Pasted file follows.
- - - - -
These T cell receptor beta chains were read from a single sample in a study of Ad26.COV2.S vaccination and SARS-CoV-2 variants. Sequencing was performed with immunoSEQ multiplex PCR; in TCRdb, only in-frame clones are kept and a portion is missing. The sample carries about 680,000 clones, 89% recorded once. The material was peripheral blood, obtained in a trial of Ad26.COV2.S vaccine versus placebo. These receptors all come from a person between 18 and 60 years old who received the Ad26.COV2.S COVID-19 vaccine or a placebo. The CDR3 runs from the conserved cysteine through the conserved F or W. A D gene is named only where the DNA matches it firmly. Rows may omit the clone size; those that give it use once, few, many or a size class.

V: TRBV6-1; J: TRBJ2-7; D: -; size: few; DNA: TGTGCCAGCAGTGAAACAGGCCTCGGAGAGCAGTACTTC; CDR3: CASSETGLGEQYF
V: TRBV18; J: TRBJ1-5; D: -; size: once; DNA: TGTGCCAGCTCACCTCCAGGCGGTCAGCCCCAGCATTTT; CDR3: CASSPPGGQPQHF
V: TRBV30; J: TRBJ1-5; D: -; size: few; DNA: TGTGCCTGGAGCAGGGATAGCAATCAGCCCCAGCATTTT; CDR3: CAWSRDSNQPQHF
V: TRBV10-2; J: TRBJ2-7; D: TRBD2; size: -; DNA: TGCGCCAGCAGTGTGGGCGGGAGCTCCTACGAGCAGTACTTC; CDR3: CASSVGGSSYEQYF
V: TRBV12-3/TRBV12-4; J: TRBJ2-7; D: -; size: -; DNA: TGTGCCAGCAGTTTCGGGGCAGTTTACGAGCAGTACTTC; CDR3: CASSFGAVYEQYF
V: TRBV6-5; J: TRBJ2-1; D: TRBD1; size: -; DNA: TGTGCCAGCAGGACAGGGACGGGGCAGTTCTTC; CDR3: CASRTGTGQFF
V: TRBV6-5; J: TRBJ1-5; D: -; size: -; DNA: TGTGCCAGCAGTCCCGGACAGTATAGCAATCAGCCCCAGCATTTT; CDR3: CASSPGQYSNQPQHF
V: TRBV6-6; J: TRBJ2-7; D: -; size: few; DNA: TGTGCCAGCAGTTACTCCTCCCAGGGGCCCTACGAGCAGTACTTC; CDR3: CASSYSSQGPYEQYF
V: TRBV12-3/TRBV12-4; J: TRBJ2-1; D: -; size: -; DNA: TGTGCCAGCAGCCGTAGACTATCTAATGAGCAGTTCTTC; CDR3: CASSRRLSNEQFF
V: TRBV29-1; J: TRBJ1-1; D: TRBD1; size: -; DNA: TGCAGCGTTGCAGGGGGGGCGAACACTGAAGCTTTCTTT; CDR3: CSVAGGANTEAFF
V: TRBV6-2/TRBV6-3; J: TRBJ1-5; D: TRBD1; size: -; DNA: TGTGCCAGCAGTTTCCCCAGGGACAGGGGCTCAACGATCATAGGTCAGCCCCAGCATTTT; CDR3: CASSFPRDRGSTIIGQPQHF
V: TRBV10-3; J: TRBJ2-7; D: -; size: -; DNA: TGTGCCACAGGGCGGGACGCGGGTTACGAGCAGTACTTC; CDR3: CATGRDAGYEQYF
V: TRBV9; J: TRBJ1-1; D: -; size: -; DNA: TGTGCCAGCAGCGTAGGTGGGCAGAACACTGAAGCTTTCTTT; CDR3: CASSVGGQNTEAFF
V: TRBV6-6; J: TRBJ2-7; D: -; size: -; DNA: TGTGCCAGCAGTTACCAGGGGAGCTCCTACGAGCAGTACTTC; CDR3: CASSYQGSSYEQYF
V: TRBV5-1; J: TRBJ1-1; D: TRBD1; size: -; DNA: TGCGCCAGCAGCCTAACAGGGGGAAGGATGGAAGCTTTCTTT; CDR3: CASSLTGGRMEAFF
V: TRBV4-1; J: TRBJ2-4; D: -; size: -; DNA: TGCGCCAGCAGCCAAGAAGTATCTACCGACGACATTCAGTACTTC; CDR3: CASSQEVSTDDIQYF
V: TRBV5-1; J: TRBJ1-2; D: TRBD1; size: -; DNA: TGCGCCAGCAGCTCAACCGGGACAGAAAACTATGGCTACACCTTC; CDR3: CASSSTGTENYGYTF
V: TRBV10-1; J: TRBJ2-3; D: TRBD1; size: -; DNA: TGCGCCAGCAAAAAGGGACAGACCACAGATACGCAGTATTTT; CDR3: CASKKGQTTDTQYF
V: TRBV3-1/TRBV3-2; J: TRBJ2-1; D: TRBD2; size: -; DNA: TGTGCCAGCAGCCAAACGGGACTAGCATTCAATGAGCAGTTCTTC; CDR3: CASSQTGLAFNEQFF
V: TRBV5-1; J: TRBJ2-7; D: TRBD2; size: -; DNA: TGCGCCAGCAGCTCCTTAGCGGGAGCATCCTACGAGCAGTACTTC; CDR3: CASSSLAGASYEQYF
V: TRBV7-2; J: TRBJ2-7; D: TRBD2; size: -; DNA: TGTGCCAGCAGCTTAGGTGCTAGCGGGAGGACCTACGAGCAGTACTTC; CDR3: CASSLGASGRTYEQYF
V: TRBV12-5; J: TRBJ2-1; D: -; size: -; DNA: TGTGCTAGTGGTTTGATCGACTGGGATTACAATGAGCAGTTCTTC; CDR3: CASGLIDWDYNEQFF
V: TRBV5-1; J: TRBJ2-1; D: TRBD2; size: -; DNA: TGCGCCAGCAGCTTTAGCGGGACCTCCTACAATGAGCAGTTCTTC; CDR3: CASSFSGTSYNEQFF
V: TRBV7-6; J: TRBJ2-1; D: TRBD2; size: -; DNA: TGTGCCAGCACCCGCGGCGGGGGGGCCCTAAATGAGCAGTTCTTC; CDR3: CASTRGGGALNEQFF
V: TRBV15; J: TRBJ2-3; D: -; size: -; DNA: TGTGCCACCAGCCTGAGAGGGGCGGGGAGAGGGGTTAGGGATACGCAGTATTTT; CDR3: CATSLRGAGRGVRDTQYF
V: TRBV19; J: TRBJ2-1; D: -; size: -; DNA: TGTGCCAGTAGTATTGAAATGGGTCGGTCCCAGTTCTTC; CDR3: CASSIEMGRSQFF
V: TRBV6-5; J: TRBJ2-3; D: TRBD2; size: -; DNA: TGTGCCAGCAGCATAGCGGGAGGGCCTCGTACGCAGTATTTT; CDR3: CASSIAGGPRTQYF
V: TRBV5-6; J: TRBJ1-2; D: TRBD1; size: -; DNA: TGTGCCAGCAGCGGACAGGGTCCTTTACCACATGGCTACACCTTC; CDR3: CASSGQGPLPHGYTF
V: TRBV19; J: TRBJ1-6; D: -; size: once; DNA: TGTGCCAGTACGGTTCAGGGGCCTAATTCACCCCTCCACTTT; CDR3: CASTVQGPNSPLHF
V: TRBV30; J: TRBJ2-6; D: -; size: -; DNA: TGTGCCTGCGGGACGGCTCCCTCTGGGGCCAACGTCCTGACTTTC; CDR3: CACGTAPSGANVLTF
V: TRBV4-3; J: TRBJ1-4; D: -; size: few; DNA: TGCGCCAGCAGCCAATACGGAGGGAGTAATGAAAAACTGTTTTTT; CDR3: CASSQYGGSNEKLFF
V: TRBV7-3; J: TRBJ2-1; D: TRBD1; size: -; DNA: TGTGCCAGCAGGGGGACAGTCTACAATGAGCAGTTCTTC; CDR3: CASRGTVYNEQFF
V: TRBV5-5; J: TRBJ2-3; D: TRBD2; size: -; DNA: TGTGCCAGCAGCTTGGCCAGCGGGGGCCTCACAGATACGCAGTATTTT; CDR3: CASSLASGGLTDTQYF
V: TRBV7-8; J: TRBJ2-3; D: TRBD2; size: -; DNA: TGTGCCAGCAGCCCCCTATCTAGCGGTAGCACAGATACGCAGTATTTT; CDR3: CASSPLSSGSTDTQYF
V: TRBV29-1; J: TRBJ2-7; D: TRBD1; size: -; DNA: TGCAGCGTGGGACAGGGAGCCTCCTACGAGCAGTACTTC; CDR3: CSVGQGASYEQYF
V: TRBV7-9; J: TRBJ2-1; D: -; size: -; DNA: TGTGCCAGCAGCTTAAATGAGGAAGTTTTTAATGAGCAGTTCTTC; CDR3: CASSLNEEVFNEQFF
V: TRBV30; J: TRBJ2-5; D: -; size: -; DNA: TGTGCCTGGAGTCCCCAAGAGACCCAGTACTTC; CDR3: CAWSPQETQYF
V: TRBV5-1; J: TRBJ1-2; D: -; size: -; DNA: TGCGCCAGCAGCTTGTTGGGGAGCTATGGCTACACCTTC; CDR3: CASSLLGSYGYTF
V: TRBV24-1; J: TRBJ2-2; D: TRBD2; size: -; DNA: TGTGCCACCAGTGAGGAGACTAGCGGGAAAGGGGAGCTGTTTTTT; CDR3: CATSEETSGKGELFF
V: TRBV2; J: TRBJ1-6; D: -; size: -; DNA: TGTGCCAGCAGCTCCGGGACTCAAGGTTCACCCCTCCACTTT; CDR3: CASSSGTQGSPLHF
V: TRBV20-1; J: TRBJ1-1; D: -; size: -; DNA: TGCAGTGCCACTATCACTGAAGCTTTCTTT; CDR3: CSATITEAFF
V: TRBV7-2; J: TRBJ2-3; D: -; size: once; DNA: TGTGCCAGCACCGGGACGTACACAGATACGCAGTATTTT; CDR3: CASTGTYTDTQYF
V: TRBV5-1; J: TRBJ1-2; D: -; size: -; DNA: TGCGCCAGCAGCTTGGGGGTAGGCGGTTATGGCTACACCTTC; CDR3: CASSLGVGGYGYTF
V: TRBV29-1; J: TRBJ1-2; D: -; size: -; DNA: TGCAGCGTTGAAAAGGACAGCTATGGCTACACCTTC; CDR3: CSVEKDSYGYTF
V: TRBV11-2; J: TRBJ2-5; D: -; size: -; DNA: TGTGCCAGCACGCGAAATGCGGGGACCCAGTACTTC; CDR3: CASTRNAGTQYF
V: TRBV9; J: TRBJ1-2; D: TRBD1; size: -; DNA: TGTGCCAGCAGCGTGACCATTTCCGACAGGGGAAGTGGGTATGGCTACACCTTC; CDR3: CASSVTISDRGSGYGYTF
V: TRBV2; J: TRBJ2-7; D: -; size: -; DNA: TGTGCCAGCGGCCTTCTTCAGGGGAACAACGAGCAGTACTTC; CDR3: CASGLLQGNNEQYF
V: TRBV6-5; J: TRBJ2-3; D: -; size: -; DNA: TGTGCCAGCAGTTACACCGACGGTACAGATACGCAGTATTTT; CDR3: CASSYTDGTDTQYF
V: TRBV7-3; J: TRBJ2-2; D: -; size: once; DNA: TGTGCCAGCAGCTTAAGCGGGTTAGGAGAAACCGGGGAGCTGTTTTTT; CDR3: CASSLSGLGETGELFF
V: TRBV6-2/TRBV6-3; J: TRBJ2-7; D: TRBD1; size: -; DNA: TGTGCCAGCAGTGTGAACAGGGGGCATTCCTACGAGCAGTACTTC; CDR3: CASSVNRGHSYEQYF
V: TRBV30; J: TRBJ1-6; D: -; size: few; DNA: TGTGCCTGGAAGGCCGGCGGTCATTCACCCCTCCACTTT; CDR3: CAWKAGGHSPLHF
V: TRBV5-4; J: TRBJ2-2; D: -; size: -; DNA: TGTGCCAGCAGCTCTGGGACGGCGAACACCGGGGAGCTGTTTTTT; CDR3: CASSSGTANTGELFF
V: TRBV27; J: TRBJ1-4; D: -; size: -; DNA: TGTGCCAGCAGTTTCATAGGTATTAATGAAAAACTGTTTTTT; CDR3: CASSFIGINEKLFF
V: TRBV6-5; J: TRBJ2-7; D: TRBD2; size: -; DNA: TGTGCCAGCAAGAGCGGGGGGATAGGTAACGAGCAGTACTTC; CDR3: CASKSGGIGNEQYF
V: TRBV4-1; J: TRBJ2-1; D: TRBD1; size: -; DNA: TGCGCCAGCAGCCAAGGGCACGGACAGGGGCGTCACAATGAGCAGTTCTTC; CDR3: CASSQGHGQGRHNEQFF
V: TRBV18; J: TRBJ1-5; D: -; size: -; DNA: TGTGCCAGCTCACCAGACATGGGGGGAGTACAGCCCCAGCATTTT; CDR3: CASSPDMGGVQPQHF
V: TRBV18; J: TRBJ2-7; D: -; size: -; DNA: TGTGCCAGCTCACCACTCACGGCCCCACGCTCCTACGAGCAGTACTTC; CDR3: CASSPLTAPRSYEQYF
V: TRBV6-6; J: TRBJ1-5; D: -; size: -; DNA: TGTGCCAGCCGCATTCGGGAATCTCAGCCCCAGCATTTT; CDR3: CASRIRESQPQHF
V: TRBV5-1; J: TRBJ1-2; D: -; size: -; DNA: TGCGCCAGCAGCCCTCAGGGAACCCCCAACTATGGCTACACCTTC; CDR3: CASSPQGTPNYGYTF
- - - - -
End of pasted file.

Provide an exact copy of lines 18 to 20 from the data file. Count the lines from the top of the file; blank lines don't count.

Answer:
V: TRBV5-1; J: TRBJ1-2; D: TRBD1; size: -; DNA: TGCGCCAGCAGCTCAACCGGGACAGAAAACTATGGCTACACCTTC; CDR3: CASSSTGTENYGYTF
V: TRBV10-1; J: TRBJ2-3; D: TRBD1; size: -; DNA: TGCGCCAGCAAAAAGGGACAGACCACAGATACGCAGTATTTT; CDR3: CASKKGQTTDTQYF
V: TRBV3-1/TRBV3-2; J: TRBJ2-1; D: TRBD2; size: -; DNA: TGTGCCAGCAGCCAAACGGGACTAGCATTCAATGAGCAGTTCTTC; CDR3: CASSQTGLAFNEQFF